Cf. Kurn v. Stanfield, 8 Cir., 111 F.2d 469. See "Correction of Damage Verdicts by Remittitur and Additur", 44 Yale Law Journal 318; cases cited in note 18, p. 321.
There is an abundance of authority in the decisions of the federal courts that in this situation an appellate court has no power to do anything about such a verdict. The view most commonly expressed is that stated by Judge Goodrich, for the Court of Appeals of the Third Circuit, in Scott v. Baltimore O.R. Co., supra, as follows: "The members of the Court think the verdict is too high. But they also feel very clear that there is nothing the Court can do about it. * * *" "A long list of cases in the federal courts demonstrates clearly that the federal appellate courts, including the Supreme Court, will not review a judgment for excessiveness of damages even in cases where the amount of damage is capable of much more precise ascertainment than it is in a personal injury case."
The cases in accord, cited in the margin of that court's opinion, could be multiplied.
Some of these cases, more recent than Scott v. Baltimore O.R. Co., supra, are Feltman v. Sammond, 82 U.S.App.D.C. 404, 166 F.2d 213, Reid v. Nelson, 5 Cir., 154 F.2d 724, Chicago N.W. Ry. Co. v. Green, 8 Cir., 164 F.2d 55, Herzig v. Swift Co., 2 Cir., 154 F.2d 64.
Most of the cases so holding cite Southern Ry. Carolina Division v. Bennett, 233 U.S. 80, at page 87, 34 S.Ct. 566, at page 567, 58 L.Ed. 860, in which it was said: "It may be admitted that if it were true that the excess appeared as matter of law, — that if, for instance, the statute fixed a maximum and the verdict exceeded it, — a question might arise for this court. But a case of mere excess upon the evidence is a matter to be dealt with by the trial court. It does not present a question for re-examination here upon a writ of error." On the other hand, in Cobb v. Lepisto, 9 Cir., 6 F.2d 128, this court remanded a case with directions to order a new trial unless an excess amount, stated by this court, were remitted. In Department of Water Power of City of Los Angeles v. Anderson, 9 Cir., 95 F.2d 577, while finding the verdict there in question not to be "grossly excessive", this court stated the rule of Cobb v. Lepisto to be as follows, 95 F.2d at page 586: "Although it was held in Southern Ry. Co. v. Montgomery, 5 Cir., 46 F.2d 990, 991, that a Circuit Court of Appeals has `no jurisdiction to correct a verdict because it is excessive,' the rule in this court is that the refusal to grant a new trial is `such an abuse of discretion as is reviewable by this court' where the verdict is `grossly excessive.'". In Virginian Ry. Co. v. Armentrout, 166 F.2d 400, the Court of Appeals for the Fourth Circuit, reversed the judgment and ordered a new trial in a personal injury case because of its determination that the verdict was excessive notwithstanding the trial judge had denied a motion for new trial made upon this ground. The court cited Cobb v. Lepisto, supra, with approval and said: "To the federal trial judge, the law gives ample power to see that justice is done in causes pending before him; and the responsibility attendant upon such power is his in full measure. While according due respect to the findings of the jury, he should not hesitate to set aside their verdict and grant a new trial in any case where the ends of justice so require. * * *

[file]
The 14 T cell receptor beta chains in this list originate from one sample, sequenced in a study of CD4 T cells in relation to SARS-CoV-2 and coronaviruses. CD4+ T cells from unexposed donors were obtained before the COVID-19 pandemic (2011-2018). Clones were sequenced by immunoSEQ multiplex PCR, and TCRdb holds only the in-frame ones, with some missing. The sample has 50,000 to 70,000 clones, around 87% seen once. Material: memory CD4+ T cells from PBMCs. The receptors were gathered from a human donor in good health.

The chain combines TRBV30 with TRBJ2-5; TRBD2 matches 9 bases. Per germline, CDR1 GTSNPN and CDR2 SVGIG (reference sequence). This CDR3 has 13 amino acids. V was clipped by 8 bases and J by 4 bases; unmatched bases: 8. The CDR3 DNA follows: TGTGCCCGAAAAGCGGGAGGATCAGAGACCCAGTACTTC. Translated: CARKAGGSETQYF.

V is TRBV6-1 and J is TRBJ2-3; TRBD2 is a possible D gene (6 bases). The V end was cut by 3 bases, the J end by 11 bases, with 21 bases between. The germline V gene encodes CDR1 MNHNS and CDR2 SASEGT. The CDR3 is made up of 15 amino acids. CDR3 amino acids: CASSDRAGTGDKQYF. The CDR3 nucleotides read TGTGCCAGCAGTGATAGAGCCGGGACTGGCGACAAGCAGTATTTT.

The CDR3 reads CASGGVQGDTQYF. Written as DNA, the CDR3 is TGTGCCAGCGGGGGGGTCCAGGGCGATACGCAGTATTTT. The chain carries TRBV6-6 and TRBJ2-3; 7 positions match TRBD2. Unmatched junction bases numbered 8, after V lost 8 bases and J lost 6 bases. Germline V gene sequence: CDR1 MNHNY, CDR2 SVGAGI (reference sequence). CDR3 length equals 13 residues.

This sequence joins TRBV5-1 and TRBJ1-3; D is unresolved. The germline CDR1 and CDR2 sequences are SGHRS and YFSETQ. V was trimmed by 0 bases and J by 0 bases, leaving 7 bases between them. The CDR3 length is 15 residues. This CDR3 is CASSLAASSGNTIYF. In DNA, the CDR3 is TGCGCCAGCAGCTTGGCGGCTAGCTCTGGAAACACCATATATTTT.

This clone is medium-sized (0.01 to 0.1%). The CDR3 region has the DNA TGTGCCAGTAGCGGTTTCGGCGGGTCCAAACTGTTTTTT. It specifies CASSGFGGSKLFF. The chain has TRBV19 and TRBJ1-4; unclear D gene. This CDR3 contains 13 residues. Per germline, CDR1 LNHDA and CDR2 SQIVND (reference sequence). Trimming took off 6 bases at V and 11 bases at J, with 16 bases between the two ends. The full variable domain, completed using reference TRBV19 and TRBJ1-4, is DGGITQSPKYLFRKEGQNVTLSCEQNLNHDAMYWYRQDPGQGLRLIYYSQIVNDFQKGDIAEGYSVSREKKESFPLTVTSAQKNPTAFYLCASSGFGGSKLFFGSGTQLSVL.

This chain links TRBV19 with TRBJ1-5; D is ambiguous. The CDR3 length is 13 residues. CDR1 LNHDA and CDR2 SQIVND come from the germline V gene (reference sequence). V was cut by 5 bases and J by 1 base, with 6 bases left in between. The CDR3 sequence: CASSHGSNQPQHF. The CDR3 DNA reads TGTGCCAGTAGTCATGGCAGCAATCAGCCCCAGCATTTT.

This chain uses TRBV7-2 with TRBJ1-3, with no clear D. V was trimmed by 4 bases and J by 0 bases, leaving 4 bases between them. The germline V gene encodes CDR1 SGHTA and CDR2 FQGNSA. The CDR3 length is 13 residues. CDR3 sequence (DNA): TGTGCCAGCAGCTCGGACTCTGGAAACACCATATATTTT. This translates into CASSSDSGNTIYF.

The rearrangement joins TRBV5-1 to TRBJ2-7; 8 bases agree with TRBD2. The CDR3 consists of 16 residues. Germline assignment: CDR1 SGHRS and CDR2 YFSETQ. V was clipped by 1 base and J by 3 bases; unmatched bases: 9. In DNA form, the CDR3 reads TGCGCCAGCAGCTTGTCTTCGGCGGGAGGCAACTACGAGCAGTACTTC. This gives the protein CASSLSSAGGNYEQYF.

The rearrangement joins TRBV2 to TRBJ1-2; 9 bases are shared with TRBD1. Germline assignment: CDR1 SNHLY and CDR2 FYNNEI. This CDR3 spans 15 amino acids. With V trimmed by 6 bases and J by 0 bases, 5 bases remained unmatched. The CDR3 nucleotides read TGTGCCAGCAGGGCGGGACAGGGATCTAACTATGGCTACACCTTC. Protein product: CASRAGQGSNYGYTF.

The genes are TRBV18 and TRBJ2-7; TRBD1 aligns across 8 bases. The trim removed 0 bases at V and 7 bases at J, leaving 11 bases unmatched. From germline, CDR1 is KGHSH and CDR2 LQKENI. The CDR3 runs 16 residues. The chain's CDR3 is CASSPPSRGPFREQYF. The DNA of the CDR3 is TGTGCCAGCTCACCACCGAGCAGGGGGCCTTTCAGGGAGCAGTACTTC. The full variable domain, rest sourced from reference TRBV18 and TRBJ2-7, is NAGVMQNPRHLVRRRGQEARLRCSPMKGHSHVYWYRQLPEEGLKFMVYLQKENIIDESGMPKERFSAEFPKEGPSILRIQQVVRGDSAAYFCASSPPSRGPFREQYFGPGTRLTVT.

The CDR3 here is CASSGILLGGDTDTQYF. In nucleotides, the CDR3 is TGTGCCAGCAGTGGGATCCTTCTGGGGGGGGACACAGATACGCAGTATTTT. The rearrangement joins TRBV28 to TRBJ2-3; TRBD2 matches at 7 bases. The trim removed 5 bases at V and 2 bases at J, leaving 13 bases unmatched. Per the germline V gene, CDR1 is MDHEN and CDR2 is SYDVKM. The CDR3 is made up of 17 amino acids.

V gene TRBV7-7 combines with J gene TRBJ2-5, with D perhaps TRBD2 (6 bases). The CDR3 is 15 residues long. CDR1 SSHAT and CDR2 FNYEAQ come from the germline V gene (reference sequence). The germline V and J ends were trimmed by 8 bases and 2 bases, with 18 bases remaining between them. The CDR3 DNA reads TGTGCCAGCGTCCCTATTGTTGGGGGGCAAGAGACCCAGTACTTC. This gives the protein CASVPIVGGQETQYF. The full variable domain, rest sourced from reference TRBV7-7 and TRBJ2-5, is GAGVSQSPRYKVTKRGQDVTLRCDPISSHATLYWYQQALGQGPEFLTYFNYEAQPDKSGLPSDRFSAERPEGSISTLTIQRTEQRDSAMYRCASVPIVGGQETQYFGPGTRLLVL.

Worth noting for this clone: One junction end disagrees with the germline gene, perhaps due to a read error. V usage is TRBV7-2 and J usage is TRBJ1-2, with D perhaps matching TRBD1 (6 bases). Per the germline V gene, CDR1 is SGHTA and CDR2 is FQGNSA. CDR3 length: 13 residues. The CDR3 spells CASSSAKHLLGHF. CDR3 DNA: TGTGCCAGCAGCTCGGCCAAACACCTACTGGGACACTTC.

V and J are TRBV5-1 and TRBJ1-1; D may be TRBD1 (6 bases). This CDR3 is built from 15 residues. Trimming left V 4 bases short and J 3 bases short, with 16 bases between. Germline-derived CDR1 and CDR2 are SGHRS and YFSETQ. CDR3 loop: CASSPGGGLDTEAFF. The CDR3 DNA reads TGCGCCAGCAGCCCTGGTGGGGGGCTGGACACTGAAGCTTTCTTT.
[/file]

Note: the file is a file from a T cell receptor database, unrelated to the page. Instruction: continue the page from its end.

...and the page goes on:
"The power of this court to reverse the trial court for failure to exercise the power, where such failure, as here, amounts to an abuse of discretion, is likewise clear. * * *" [166 F.2d 408].
Cobb v. Lepisto, supra, prior to the decision in Virginian Ry. Co. v. Armentrout, supra, has been stated to stand alone. See Miller v. Maryland Casualty Co., 2 Cir., 40 F.2d 463. Cf. Fairmount Glass Works v. Cub Fork Coal Co., 287 U.S. 474, footnote 14, page 485, 53 S.Ct. 252, 255, 77 L.Ed. 439. It dealt with a verdict in an action to recover the value of services rendered, something more readily calculated than the compensation for pain, suffering, and the like.